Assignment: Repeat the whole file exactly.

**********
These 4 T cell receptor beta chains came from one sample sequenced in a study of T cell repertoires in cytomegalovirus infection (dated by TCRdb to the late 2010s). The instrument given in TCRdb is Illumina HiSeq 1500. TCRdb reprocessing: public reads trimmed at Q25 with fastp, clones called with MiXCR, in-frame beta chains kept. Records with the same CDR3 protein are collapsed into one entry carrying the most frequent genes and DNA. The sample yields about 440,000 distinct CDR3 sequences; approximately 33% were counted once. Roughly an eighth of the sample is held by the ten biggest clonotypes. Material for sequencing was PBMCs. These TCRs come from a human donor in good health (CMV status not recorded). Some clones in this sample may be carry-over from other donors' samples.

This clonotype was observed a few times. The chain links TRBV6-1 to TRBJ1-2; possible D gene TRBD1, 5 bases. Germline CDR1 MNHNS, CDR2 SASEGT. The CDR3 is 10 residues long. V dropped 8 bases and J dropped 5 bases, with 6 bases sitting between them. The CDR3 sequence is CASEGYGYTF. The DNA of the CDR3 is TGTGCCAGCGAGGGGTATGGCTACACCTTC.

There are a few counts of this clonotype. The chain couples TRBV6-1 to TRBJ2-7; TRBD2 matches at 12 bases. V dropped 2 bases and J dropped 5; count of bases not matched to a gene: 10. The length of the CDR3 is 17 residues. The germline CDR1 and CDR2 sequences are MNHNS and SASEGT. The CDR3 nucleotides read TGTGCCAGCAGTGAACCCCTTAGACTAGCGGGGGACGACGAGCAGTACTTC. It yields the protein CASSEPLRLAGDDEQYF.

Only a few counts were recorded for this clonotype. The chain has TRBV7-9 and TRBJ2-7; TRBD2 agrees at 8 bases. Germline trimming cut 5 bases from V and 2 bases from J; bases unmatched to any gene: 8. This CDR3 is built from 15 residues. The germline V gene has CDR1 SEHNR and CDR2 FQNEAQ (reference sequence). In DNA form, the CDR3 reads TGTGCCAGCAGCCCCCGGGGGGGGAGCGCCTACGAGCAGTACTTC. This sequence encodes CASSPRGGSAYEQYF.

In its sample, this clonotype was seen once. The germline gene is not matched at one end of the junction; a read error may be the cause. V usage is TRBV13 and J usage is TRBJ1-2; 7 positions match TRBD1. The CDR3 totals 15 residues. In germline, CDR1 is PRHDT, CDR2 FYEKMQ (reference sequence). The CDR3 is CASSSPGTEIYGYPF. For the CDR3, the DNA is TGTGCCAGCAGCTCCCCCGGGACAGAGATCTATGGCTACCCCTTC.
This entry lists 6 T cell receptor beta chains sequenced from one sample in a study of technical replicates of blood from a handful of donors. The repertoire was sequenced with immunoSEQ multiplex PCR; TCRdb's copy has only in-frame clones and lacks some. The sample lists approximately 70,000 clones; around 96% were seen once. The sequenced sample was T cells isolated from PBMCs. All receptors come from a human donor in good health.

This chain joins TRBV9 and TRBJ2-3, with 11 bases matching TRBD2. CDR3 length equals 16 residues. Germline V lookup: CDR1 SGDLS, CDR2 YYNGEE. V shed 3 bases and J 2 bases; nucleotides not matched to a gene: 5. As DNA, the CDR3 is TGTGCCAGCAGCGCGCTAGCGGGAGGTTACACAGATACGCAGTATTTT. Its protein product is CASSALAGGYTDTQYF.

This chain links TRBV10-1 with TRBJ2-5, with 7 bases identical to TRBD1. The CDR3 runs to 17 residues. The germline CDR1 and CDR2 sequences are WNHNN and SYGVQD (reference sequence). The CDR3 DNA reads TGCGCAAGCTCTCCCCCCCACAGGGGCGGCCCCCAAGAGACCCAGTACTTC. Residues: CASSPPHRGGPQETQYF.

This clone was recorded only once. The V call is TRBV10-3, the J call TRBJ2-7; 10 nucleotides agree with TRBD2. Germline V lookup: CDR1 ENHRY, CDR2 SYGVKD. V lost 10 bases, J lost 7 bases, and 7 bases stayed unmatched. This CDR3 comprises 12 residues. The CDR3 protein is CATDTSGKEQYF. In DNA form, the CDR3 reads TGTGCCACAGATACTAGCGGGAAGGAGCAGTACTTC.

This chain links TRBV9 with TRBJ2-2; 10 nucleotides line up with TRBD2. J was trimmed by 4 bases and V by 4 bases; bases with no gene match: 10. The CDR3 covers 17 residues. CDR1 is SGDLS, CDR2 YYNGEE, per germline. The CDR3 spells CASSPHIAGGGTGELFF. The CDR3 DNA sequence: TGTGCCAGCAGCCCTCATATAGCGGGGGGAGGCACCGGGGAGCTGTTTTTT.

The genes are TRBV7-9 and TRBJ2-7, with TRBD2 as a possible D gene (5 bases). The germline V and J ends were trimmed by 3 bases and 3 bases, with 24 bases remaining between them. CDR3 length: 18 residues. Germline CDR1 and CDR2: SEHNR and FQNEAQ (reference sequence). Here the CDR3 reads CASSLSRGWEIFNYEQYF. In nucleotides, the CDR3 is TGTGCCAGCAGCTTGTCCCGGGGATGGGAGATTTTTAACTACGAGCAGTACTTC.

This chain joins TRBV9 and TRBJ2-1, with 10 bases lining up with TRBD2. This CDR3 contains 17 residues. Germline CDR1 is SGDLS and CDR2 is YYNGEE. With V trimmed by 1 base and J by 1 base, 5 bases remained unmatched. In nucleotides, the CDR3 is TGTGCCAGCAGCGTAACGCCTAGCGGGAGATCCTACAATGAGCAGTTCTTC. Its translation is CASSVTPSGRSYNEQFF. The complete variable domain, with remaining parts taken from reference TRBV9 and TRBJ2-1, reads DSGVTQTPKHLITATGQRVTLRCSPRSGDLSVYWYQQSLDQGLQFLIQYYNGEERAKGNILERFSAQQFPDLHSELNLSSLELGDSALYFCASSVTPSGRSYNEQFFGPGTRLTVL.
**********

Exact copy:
These 4 T cell receptor beta chains came from one sample sequenced in a study of T cell repertoires in cytomegalovirus infection (dated by TCRdb to the late 2010s). The instrument given in TCRdb is Illumina HiSeq 1500. TCRdb reprocessing: public reads trimmed at Q25 with fastp, clones called with MiXCR, in-frame beta chains kept. Records with the same CDR3 protein are collapsed into one entry carrying the most frequent genes and DNA. The sample yields about 440,000 distinct CDR3 sequences; approximately 33% were counted once. Roughly an eighth of the sample is held by the ten biggest clonotypes. Material for sequencing was PBMCs. These TCRs come from a human donor in good health (CMV status not recorded). Some clones in this sample may be carry-over from other donors' samples.

This clonotype was observed a few times. The chain links TRBV6-1 to TRBJ1-2; possible D gene TRBD1, 5 bases. Germline CDR1 MNHNS, CDR2 SASEGT. The CDR3 is 10 residues long. V dropped 8 bases and J dropped 5 bases, with 6 bases sitting between them. The CDR3 sequence is CASEGYGYTF. The DNA of the CDR3 is TGTGCCAGCGAGGGGTATGGCTACACCTTC.

There are a few counts of this clonotype. The chain couples TRBV6-1 to TRBJ2-7; TRBD2 matches at 12 bases. V dropped 2 bases and J dropped 5; count of bases not matched to a gene: 10. The length of the CDR3 is 17 residues. The germline CDR1 and CDR2 sequences are MNHNS and SASEGT. The CDR3 nucleotides read TGTGCCAGCAGTGAACCCCTTAGACTAGCGGGGGACGACGAGCAGTACTTC. It yields the protein CASSEPLRLAGDDEQYF.

Only a few counts were recorded for this clonotype. The chain has TRBV7-9 and TRBJ2-7; TRBD2 agrees at 8 bases. Germline trimming cut 5 bases from V and 2 bases from J; bases unmatched to any gene: 8. This CDR3 is built from 15 residues. The germline V gene has CDR1 SEHNR and CDR2 FQNEAQ (reference sequence). In DNA form, the CDR3 reads TGTGCCAGCAGCCCCCGGGGGGGGAGCGCCTACGAGCAGTACTTC. This sequence encodes CASSPRGGSAYEQYF.

In its sample, this clonotype was seen once. The germline gene is not matched at one end of the junction; a read error may be the cause. V usage is TRBV13 and J usage is TRBJ1-2; 7 positions match TRBD1. The CDR3 totals 15 residues. In germline, CDR1 is PRHDT, CDR2 FYEKMQ (reference sequence). The CDR3 is CASSSPGTEIYGYPF. For the CDR3, the DNA is TGTGCCAGCAGCTCCCCCGGGACAGAGATCTATGGCTACCCCTTC.
This entry lists 6 T cell receptor beta chains sequenced from one sample in a study of technical replicates of blood from a handful of donors. The repertoire was sequenced with immunoSEQ multiplex PCR; TCRdb's copy has only in-frame clones and lacks some. The sample lists approximately 70,000 clones; around 96% were seen once. The sequenced sample was T cells isolated from PBMCs. All receptors come from a human donor in good health.

This chain joins TRBV9 and TRBJ2-3, with 11 bases matching TRBD2. CDR3 length equals 16 residues. Germline V lookup: CDR1 SGDLS, CDR2 YYNGEE. V shed 3 bases and J 2 bases; nucleotides not matched to a gene: 5. As DNA, the CDR3 is TGTGCCAGCAGCGCGCTAGCGGGAGGTTACACAGATACGCAGTATTTT. Its protein product is CASSALAGGYTDTQYF.

This chain links TRBV10-1 with TRBJ2-5, with 7 bases identical to TRBD1. The CDR3 runs to 17 residues. The germline CDR1 and CDR2 sequences are WNHNN and SYGVQD (reference sequence). The CDR3 DNA reads TGCGCAAGCTCTCCCCCCCACAGGGGCGGCCCCCAAGAGACCCAGTACTTC. Residues: CASSPPHRGGPQETQYF.

This clone was recorded only once. The V call is TRBV10-3, the J call TRBJ2-7; 10 nucleotides agree with TRBD2. Germline V lookup: CDR1 ENHRY, CDR2 SYGVKD. V lost 10 bases, J lost 7 bases, and 7 bases stayed unmatched. This CDR3 comprises 12 residues. The CDR3 protein is CATDTSGKEQYF. In DNA form, the CDR3 reads TGTGCCACAGATACTAGCGGGAAGGAGCAGTACTTC.

This chain links TRBV9 with TRBJ2-2; 10 nucleotides line up with TRBD2. J was trimmed by 4 bases and V by 4 bases; bases with no gene match: 10. The CDR3 covers 17 residues. CDR1 is SGDLS, CDR2 YYNGEE, per germline. The CDR3 spells CASSPHIAGGGTGELFF. The CDR3 DNA sequence: TGTGCCAGCAGCCCTCATATAGCGGGGGGAGGCACCGGGGAGCTGTTTTTT.

The genes are TRBV7-9 and TRBJ2-7, with TRBD2 as a possible D gene (5 bases). The germline V and J ends were trimmed by 3 bases and 3 bases, with 24 bases remaining between them. CDR3 length: 18 residues. Germline CDR1 and CDR2: SEHNR and FQNEAQ (reference sequence). Here the CDR3 reads CASSLSRGWEIFNYEQYF. In nucleotides, the CDR3 is TGTGCCAGCAGCTTGTCCCGGGGATGGGAGATTTTTAACTACGAGCAGTACTTC.

This chain joins TRBV9 and TRBJ2-1, with 10 bases lining up with TRBD2. This CDR3 contains 17 residues. Germline CDR1 is SGDLS and CDR2 is YYNGEE. With V trimmed by 1 base and J by 1 base, 5 bases remained unmatched. In nucleotides, the CDR3 is TGTGCCAGCAGCGTAACGCCTAGCGGGAGATCCTACAATGAGCAGTTCTTC. Its translation is CASSVTPSGRSYNEQFF. The complete variable domain, with remaining parts taken from reference TRBV9 and TRBJ2-1, reads DSGVTQTPKHLITATGQRVTLRCSPRSGDLSVYWYQQSLDQGLQFLIQYYNGEERAKGNILERFSAQQFPDLHSELNLSSLELGDSALYFCASSVTPSGRSYNEQFFGPGTRLTVL.